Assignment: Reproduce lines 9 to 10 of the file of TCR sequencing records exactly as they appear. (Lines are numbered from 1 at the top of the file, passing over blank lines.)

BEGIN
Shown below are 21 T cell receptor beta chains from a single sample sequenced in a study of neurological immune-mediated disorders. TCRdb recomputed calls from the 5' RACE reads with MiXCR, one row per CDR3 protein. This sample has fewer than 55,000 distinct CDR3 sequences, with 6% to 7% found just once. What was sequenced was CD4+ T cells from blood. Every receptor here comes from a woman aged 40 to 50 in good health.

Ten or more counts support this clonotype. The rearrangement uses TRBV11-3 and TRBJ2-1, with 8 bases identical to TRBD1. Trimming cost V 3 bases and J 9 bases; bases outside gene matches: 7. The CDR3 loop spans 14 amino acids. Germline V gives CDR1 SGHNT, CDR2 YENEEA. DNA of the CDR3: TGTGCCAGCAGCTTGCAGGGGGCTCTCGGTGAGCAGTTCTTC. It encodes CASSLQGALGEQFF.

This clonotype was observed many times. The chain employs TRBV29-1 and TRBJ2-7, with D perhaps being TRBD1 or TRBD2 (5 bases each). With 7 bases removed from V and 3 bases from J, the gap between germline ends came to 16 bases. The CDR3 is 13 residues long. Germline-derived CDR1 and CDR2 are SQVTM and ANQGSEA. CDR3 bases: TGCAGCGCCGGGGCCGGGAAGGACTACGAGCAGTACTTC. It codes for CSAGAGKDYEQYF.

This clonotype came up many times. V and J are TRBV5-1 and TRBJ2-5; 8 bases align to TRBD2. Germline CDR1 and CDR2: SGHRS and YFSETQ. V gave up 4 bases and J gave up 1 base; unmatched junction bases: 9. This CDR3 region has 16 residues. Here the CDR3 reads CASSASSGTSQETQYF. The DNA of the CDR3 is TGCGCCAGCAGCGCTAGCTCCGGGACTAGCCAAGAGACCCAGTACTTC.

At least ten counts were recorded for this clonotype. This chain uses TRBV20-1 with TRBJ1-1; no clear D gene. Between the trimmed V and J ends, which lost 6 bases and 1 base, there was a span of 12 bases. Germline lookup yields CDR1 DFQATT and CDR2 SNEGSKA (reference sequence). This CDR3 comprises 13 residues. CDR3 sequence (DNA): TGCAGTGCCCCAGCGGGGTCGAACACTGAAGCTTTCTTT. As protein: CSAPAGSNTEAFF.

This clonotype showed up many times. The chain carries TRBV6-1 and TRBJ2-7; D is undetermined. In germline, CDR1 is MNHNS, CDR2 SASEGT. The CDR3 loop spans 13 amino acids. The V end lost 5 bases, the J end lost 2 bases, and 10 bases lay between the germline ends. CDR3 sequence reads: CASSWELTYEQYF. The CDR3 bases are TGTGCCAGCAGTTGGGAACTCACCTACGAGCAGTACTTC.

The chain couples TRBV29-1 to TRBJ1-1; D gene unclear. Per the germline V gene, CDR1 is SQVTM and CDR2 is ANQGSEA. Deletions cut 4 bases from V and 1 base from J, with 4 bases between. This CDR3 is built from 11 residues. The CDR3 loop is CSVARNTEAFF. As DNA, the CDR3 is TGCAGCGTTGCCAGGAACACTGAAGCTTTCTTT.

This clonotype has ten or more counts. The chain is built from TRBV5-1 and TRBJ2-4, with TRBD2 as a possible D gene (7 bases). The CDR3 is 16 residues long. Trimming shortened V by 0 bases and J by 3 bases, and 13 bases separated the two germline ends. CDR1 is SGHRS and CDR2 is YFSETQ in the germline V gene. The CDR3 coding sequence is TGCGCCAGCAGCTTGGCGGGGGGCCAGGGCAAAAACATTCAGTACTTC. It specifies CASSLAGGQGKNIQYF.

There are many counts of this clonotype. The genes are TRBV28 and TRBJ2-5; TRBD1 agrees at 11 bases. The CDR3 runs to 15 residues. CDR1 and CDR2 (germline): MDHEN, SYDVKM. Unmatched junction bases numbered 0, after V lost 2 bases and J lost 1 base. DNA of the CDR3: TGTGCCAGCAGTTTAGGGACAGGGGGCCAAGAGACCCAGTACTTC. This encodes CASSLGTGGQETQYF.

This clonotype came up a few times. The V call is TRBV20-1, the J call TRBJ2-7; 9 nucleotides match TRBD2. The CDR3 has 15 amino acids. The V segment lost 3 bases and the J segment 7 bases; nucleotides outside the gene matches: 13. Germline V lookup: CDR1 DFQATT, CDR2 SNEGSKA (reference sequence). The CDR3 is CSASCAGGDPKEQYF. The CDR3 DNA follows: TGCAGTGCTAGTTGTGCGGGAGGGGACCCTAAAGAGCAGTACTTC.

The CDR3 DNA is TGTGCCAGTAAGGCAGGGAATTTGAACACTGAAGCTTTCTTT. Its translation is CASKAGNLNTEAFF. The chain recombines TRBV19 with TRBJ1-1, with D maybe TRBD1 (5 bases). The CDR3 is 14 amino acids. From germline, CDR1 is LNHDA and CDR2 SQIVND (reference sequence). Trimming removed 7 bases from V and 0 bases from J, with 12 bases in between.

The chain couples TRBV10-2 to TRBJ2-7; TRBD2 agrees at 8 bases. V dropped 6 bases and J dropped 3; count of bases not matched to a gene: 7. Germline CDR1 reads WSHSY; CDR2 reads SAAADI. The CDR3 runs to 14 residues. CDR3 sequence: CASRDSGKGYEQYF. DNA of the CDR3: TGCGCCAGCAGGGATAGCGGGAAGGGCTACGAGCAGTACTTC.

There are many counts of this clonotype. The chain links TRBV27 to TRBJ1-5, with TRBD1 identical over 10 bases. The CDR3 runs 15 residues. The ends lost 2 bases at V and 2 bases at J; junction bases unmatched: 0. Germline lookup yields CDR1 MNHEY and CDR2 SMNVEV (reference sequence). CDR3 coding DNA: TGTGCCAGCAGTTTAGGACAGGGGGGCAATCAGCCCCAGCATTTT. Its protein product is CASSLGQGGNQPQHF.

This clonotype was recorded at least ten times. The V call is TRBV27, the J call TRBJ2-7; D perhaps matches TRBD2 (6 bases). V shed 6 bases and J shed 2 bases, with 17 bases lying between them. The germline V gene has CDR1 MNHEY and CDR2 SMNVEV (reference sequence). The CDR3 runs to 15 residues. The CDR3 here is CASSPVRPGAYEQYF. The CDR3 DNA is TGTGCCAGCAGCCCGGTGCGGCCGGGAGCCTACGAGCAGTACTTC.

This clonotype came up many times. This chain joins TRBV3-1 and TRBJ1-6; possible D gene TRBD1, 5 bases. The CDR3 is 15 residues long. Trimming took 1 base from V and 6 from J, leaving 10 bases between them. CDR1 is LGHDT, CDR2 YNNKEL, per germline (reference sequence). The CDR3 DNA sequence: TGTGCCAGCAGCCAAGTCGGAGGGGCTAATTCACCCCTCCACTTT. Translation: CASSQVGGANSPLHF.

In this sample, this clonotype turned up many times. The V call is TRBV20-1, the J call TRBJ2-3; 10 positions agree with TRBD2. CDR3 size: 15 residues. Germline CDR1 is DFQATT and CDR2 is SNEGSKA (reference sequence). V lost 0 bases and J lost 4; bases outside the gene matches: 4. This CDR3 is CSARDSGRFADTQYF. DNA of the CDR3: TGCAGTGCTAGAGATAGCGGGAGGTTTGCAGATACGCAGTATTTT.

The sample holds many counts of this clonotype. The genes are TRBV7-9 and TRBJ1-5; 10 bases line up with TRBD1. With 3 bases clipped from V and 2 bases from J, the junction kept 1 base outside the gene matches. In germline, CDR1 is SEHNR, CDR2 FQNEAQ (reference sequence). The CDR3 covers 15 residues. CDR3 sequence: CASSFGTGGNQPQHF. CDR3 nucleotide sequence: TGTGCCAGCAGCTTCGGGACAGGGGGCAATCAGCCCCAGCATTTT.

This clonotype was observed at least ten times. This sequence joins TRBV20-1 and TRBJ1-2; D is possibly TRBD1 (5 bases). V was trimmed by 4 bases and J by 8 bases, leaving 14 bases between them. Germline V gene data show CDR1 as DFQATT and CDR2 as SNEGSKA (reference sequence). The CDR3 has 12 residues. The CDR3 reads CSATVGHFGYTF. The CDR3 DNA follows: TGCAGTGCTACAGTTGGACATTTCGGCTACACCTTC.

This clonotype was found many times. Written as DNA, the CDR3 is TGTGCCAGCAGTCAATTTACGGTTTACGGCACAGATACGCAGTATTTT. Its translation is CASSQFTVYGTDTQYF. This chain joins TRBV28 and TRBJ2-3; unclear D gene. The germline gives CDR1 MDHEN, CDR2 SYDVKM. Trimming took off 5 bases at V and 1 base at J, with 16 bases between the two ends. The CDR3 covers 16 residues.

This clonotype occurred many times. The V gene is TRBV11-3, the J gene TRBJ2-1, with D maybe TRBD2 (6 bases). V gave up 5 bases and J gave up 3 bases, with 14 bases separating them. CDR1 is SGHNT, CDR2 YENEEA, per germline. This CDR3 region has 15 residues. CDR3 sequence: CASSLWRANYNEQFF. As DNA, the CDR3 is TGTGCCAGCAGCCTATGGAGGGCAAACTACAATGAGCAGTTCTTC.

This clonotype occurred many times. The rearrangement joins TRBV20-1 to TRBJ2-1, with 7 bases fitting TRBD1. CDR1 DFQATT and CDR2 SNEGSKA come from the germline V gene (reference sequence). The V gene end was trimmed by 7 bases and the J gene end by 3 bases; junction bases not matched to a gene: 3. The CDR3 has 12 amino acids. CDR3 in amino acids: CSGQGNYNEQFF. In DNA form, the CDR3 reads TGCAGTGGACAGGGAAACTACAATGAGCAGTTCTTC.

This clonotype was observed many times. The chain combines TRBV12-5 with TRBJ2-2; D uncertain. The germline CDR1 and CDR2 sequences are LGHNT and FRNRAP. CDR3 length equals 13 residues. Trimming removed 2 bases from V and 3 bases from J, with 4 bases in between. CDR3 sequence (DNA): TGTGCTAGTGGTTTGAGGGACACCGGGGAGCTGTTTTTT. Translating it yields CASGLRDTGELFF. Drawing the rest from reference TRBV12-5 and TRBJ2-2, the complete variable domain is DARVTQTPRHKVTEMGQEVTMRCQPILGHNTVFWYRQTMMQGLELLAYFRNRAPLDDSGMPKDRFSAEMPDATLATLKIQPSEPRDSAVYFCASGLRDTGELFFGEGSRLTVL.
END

There are many counts of this clonotype. The genes are TRBV28 and TRBJ2-5; TRBD1 agrees at 11 bases. The CDR3 runs to 15 residues. CDR1 and CDR2 (germline): MDHEN, SYDVKM. Unmatched junction bases numbered 0, after V lost 2 bases and J lost 1 base. DNA of the CDR3: TGTGCCAGCAGTTTAGGGACAGGGGGCCAAGAGACCCAGTACTTC. This encodes CASSLGTGGQETQYF.

This clonotype came up a few times. The V call is TRBV20-1, the J call TRBJ2-7; 9 nucleotides match TRBD2. The CDR3 has 15 amino acids. The V segment lost 3 bases and the J segment 7 bases; nucleotides outside the gene matches: 13. Germline V lookup: CDR1 DFQATT, CDR2 SNEGSKA (reference sequence). The CDR3 is CSASCAGGDPKEQYF. The CDR3 DNA follows: TGCAGTGCTAGTTGTGCGGGAGGGGACCCTAAAGAGCAGTACTTC.